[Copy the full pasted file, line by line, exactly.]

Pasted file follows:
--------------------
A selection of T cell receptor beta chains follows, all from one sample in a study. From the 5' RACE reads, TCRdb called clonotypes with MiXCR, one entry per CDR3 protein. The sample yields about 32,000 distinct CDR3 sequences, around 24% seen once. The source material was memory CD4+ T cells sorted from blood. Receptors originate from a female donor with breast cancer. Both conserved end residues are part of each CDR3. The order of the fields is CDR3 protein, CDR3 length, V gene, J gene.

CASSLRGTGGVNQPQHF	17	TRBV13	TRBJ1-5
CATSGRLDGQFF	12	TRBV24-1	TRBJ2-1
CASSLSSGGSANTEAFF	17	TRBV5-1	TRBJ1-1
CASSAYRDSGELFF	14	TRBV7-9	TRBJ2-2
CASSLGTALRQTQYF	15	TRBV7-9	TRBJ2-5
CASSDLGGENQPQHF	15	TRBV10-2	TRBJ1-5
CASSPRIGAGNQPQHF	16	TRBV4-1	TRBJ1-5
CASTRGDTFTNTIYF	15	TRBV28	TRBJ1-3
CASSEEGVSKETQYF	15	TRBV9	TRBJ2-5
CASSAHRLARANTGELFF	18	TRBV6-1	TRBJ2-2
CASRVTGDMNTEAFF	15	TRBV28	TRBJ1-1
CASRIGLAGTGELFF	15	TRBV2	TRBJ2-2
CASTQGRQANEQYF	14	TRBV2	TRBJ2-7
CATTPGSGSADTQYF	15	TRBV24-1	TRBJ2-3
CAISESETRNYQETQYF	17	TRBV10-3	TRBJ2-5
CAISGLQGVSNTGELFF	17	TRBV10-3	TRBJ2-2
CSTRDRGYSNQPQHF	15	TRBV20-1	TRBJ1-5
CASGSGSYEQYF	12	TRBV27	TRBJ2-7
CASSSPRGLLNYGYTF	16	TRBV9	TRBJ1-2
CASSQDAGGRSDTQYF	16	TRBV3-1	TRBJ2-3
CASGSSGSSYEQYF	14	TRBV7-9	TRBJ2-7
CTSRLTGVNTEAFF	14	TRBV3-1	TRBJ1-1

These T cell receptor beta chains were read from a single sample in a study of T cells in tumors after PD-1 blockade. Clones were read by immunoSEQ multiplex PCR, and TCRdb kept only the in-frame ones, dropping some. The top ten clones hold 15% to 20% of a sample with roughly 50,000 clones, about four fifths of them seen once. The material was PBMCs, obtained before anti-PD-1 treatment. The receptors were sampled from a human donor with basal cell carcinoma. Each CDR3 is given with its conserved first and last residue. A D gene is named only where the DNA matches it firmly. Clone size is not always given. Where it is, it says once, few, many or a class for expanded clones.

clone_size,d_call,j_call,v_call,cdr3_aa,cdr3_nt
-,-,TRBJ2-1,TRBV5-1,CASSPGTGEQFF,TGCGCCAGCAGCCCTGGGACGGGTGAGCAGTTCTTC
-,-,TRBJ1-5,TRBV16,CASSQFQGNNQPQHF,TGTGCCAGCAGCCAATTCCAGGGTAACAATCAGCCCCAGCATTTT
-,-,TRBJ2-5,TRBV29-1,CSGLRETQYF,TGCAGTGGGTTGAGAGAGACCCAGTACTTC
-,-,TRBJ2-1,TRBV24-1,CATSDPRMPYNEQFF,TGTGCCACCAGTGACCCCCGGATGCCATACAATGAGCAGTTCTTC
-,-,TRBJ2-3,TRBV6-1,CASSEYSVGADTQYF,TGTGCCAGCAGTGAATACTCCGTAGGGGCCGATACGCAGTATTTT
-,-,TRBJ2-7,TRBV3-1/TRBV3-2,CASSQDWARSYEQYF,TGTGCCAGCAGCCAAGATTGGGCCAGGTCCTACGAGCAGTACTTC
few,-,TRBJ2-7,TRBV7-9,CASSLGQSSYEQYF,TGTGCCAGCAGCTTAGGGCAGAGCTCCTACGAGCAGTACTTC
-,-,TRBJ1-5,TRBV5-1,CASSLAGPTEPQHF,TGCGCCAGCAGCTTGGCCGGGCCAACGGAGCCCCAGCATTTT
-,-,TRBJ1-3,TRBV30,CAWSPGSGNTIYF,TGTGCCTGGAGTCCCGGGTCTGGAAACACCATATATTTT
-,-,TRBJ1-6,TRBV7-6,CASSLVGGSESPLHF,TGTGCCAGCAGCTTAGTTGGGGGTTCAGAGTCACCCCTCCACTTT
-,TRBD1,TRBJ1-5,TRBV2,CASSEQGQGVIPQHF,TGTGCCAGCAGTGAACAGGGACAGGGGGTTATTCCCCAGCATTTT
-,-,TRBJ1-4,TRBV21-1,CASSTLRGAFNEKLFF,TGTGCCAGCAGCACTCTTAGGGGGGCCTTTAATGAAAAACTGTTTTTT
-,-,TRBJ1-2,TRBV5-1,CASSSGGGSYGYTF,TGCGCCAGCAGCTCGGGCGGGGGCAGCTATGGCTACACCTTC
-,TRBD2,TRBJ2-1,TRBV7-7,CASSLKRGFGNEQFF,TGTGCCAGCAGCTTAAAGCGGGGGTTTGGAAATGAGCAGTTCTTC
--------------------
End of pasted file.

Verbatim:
A selection of T cell receptor beta chains follows, all from one sample in a study. From the 5' RACE reads, TCRdb called clonotypes with MiXCR, one entry per CDR3 protein. The sample yields about 32,000 distinct CDR3 sequences, around 24% seen once. The source material was memory CD4+ T cells sorted from blood. Receptors originate from a female donor with breast cancer. Both conserved end residues are part of each CDR3. The order of the fields is CDR3 protein, CDR3 length, V gene, J gene.

CASSLRGTGGVNQPQHF	17	TRBV13	TRBJ1-5
CATSGRLDGQFF	12	TRBV24-1	TRBJ2-1
CASSLSSGGSANTEAFF	17	TRBV5-1	TRBJ1-1
CASSAYRDSGELFF	14	TRBV7-9	TRBJ2-2
CASSLGTALRQTQYF	15	TRBV7-9	TRBJ2-5
CASSDLGGENQPQHF	15	TRBV10-2	TRBJ1-5
CASSPRIGAGNQPQHF	16	TRBV4-1	TRBJ1-5
CASTRGDTFTNTIYF	15	TRBV28	TRBJ1-3
CASSEEGVSKETQYF	15	TRBV9	TRBJ2-5
CASSAHRLARANTGELFF	18	TRBV6-1	TRBJ2-2
CASRVTGDMNTEAFF	15	TRBV28	TRBJ1-1
CASRIGLAGTGELFF	15	TRBV2	TRBJ2-2
CASTQGRQANEQYF	14	TRBV2	TRBJ2-7
CATTPGSGSADTQYF	15	TRBV24-1	TRBJ2-3
CAISESETRNYQETQYF	17	TRBV10-3	TRBJ2-5
CAISGLQGVSNTGELFF	17	TRBV10-3	TRBJ2-2
CSTRDRGYSNQPQHF	15	TRBV20-1	TRBJ1-5
CASGSGSYEQYF	12	TRBV27	TRBJ2-7
CASSSPRGLLNYGYTF	16	TRBV9	TRBJ1-2
CASSQDAGGRSDTQYF	16	TRBV3-1	TRBJ2-3
CASGSSGSSYEQYF	14	TRBV7-9	TRBJ2-7
CTSRLTGVNTEAFF	14	TRBV3-1	TRBJ1-1

These T cell receptor beta chains were read from a single sample in a study of T cells in tumors after PD-1 blockade. Clones were read by immunoSEQ multiplex PCR, and TCRdb kept only the in-frame ones, dropping some. The top ten clones hold 15% to 20% of a sample with roughly 50,000 clones, about four fifths of them seen once. The material was PBMCs, obtained before anti-PD-1 treatment. The receptors were sampled from a human donor with basal cell carcinoma. Each CDR3 is given with its conserved first and last residue. A D gene is named only where the DNA matches it firmly. Clone size is not always given. Where it is, it says once, few, many or a class for expanded clones.

clone_size,d_call,j_call,v_call,cdr3_aa,cdr3_nt
-,-,TRBJ2-1,TRBV5-1,CASSPGTGEQFF,TGCGCCAGCAGCCCTGGGACGGGTGAGCAGTTCTTC
-,-,TRBJ1-5,TRBV16,CASSQFQGNNQPQHF,TGTGCCAGCAGCCAATTCCAGGGTAACAATCAGCCCCAGCATTTT
-,-,TRBJ2-5,TRBV29-1,CSGLRETQYF,TGCAGTGGGTTGAGAGAGACCCAGTACTTC
-,-,TRBJ2-1,TRBV24-1,CATSDPRMPYNEQFF,TGTGCCACCAGTGACCCCCGGATGCCATACAATGAGCAGTTCTTC
-,-,TRBJ2-3,TRBV6-1,CASSEYSVGADTQYF,TGTGCCAGCAGTGAATACTCCGTAGGGGCCGATACGCAGTATTTT
-,-,TRBJ2-7,TRBV3-1/TRBV3-2,CASSQDWARSYEQYF,TGTGCCAGCAGCCAAGATTGGGCCAGGTCCTACGAGCAGTACTTC
few,-,TRBJ2-7,TRBV7-9,CASSLGQSSYEQYF,TGTGCCAGCAGCTTAGGGCAGAGCTCCTACGAGCAGTACTTC
-,-,TRBJ1-5,TRBV5-1,CASSLAGPTEPQHF,TGCGCCAGCAGCTTGGCCGGGCCAACGGAGCCCCAGCATTTT
-,-,TRBJ1-3,TRBV30,CAWSPGSGNTIYF,TGTGCCTGGAGTCCCGGGTCTGGAAACACCATATATTTT
-,-,TRBJ1-6,TRBV7-6,CASSLVGGSESPLHF,TGTGCCAGCAGCTTAGTTGGGGGTTCAGAGTCACCCCTCCACTTT
-,TRBD1,TRBJ1-5,TRBV2,CASSEQGQGVIPQHF,TGTGCCAGCAGTGAACAGGGACAGGGGGTTATTCCCCAGCATTTT
-,-,TRBJ1-4,TRBV21-1,CASSTLRGAFNEKLFF,TGTGCCAGCAGCACTCTTAGGGGGGCCTTTAATGAAAAACTGTTTTTT
-,-,TRBJ1-2,TRBV5-1,CASSSGGGSYGYTF,TGCGCCAGCAGCTCGGGCGGGGGCAGCTATGGCTACACCTTC
-,TRBD2,TRBJ2-1,TRBV7-7,CASSLKRGFGNEQFF,TGTGCCAGCAGCTTAAAGCGGGGGTTTGGAAATGAGCAGTTCTTC